Referencing FIGS. 4 and 5, in a more detailed exemplary embodiment, films of a patient to undergo total knee arthroplasty are taken preoperatively and are utilized to calculate the depth of drilling necessary for proper accommodation of one or more surgical jigs 62 and component stems. Thereafter, such calculations are input into a data positioning device 64, operatively coupled to the display 60 to reflect the position of the drill 50 with respect to the patient's femur 56. Alternatively, the data positioning device 64 may be operatively coupled to the drill 50 to interface with the sensor 52 and measure conditions indicative of the orientation and/or position of the drill 50 relative to a predetermined depth. In accordance with the predetermined calculations, the drill 50 may be automatically stopped or slowed if the desired position and/or orientation of the drill bit is outside of a predetermined tolerance. By way of example, and not a limitation, the drill 50 may be slowed or turned off if the orientation and/or position data reflects that the alignment of the drill bit is off from a predetermined acceptable tolerance. In addition, if the drilling appears to be at or approaching the intended depth, the drill 50 may slow or stop to discontinue drilling.

Further exemplary embodiments may include a surgical saw including one or more micro- or miniature sensors associated therewith for use during a total knee arthroplasty procedure. Exemplary sensors may include individually or in combination, without limitation, inclinometers, accelerometers, magnetometers, and microgyroscopes. Each sensor is operatively coupled to a feedback device, such as a display system, to provide information to a surgeon regarding the position and/or orientation of the surgical saw. For instance, the surgeon may want to verify the depth of cutting to ensure that tissue damage outside of that expected does not occur. Exemplary components of a feedback device may include, without limitation, the display system introduced above, as well as an auditory feedback device such as an earpiece speaker. In each instance, the feedback device is designed to inform the surgeon regarding the position and/or orientation of the surgical instrument during surgery.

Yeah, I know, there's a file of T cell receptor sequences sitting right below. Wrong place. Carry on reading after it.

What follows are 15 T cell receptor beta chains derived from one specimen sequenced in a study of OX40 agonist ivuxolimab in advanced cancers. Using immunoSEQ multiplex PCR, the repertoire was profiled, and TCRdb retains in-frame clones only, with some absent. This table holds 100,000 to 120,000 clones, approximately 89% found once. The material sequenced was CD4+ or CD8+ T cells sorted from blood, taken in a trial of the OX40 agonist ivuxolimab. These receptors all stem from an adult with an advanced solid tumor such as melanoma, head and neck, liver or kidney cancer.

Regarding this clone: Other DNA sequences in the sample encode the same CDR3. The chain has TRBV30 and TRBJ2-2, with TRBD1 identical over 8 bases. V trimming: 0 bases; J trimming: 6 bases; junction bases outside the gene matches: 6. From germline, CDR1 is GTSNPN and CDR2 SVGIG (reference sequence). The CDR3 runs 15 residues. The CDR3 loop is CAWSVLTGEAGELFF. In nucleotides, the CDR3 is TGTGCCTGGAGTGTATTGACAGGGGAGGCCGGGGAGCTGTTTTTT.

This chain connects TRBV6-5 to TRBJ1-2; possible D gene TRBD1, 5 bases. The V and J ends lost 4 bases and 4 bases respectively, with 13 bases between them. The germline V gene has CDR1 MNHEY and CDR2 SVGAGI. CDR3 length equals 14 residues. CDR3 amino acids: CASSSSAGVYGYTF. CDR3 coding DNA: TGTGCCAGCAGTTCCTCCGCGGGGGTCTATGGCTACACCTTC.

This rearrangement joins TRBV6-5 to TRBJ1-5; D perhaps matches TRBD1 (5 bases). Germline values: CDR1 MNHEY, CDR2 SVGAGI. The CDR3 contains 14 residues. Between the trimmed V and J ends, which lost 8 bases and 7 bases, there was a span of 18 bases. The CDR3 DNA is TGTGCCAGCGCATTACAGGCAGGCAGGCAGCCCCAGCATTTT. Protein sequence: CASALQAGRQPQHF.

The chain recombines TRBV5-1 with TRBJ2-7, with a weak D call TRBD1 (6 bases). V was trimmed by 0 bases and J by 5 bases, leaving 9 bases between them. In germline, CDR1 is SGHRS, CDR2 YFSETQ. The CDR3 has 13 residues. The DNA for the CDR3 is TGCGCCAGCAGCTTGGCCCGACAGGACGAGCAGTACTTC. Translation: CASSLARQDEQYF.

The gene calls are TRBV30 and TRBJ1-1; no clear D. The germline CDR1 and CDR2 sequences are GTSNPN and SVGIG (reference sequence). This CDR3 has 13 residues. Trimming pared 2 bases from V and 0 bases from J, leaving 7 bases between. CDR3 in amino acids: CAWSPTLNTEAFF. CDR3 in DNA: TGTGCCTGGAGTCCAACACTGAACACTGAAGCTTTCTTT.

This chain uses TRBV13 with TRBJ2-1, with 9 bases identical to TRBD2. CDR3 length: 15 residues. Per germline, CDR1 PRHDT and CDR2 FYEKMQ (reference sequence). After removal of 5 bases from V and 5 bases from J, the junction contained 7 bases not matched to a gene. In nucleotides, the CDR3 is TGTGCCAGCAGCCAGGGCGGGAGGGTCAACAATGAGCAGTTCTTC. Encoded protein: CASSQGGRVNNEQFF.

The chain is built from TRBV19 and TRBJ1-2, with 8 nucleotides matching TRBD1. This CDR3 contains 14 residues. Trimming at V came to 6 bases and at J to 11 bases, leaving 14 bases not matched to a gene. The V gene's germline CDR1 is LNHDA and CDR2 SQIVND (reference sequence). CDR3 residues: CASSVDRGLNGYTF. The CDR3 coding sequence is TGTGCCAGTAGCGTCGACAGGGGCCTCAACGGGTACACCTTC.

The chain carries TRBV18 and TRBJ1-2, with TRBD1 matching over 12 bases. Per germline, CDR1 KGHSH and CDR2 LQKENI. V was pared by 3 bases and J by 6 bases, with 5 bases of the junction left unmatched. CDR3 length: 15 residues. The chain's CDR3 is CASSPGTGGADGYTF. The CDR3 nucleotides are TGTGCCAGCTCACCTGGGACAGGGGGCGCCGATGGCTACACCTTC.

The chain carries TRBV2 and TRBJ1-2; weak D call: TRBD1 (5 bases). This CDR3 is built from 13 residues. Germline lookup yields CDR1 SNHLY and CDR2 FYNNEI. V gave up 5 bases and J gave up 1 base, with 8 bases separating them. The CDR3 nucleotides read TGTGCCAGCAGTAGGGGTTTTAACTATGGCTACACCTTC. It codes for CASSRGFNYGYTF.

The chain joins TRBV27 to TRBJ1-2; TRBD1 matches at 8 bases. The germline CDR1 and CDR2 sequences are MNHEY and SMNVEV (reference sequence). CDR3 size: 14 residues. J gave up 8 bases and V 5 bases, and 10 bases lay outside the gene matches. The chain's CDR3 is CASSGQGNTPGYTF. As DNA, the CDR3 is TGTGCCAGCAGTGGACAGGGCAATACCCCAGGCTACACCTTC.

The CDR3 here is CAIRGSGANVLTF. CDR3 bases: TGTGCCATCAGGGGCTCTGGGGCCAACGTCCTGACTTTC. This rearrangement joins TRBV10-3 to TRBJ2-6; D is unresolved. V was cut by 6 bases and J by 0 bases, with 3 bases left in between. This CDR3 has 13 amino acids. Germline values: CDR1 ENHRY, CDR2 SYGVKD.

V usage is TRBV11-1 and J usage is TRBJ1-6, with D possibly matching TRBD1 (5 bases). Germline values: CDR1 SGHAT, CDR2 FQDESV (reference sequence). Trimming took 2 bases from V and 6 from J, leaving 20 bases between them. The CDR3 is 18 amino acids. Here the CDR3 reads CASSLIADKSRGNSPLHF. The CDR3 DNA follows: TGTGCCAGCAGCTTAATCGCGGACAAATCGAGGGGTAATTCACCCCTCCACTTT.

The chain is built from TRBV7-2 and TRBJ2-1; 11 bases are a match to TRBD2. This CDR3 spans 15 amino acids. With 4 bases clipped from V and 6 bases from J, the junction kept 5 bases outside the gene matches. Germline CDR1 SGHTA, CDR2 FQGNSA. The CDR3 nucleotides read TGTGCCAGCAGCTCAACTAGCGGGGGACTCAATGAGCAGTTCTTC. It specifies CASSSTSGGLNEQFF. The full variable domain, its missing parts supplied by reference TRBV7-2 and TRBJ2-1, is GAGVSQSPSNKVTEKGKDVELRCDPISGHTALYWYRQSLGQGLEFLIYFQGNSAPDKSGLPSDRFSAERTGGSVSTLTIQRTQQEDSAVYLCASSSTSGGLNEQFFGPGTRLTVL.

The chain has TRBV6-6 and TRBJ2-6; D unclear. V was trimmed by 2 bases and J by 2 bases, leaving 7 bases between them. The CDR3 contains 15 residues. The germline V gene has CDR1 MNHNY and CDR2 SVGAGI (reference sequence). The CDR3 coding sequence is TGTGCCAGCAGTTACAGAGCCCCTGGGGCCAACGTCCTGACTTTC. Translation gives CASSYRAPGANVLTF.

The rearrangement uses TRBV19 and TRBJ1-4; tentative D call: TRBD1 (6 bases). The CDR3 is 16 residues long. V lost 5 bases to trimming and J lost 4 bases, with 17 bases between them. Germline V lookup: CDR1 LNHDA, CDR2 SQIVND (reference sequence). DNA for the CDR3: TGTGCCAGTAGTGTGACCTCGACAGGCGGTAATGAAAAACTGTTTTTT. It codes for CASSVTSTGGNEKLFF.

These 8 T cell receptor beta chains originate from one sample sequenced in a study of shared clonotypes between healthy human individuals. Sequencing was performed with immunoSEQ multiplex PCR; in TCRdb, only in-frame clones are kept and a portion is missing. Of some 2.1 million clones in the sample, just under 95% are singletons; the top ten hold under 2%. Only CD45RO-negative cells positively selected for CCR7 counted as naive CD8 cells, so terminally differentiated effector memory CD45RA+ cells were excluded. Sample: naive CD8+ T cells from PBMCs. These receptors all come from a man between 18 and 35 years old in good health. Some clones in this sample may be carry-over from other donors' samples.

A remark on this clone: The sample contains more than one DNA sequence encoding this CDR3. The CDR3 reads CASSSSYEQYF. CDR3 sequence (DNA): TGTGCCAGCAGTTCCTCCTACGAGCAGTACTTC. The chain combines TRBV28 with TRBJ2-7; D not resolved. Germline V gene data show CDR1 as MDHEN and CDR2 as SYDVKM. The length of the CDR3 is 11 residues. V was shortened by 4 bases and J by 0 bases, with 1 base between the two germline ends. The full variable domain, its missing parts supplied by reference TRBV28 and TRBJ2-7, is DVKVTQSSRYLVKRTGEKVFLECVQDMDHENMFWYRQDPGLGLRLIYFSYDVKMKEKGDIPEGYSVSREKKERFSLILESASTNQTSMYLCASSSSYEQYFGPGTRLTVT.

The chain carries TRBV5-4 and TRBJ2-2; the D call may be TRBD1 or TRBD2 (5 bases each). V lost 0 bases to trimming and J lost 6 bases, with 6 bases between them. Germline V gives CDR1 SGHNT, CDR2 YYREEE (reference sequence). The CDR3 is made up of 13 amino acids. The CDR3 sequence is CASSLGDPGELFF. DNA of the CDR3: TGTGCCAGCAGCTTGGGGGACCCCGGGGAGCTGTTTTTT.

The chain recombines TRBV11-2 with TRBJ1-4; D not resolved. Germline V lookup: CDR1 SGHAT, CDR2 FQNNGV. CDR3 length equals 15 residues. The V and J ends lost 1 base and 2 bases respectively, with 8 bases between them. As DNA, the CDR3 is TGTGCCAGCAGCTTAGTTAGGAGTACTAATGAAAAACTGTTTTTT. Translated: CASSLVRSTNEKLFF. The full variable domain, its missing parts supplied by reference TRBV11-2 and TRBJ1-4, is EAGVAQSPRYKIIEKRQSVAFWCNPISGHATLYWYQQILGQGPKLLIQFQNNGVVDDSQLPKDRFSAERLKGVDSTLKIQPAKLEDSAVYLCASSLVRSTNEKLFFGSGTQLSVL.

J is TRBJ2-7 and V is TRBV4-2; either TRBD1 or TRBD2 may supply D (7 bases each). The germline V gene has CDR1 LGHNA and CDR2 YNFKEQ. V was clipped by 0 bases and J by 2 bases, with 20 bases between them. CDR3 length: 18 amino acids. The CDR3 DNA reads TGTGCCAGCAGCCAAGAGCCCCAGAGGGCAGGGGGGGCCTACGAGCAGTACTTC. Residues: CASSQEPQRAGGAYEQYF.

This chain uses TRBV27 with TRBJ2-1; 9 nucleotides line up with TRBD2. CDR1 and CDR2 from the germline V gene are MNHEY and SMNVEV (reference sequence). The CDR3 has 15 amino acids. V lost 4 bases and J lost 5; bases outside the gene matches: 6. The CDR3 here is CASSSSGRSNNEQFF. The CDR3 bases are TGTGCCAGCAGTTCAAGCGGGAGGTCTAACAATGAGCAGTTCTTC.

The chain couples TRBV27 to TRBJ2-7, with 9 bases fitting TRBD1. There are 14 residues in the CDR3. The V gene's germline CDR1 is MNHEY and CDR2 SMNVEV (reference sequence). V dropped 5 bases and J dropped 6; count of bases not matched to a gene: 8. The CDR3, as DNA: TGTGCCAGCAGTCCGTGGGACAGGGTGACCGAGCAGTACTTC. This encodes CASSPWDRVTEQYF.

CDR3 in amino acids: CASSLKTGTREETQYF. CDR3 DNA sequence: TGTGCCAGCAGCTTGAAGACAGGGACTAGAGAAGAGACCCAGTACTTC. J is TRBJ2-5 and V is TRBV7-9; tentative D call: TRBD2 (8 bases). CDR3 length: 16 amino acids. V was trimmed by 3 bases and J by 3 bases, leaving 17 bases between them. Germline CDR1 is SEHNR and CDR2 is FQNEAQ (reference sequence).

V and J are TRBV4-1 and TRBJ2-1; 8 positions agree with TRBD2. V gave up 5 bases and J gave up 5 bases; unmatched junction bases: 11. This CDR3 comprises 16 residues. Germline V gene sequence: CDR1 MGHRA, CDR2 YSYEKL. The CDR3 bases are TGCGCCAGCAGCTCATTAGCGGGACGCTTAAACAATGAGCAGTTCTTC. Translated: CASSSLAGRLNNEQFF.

A third detailed exemplary application may include one or more micro- or miniature sensors associated with a surgical instrument and one or more micro- or miniature reference sensors associated with a selected anatomical feature to monitor the position of the instrument relative to the anatomical feature and possibly cease or slow operation of the instrument upon reaching a predetermined position relative to the anatomical feature. More detailed exemplary applications include total hip arthroplasty where one might prevent: (1) reaming too deep during acetabular preparation; (2) over-penetration during drilling of acetabular screw holes; (3) over-penetration during depth gauging of acetabular screw holes; (4) broaching too deep; and (5) inadequate reaming of the acetabulum.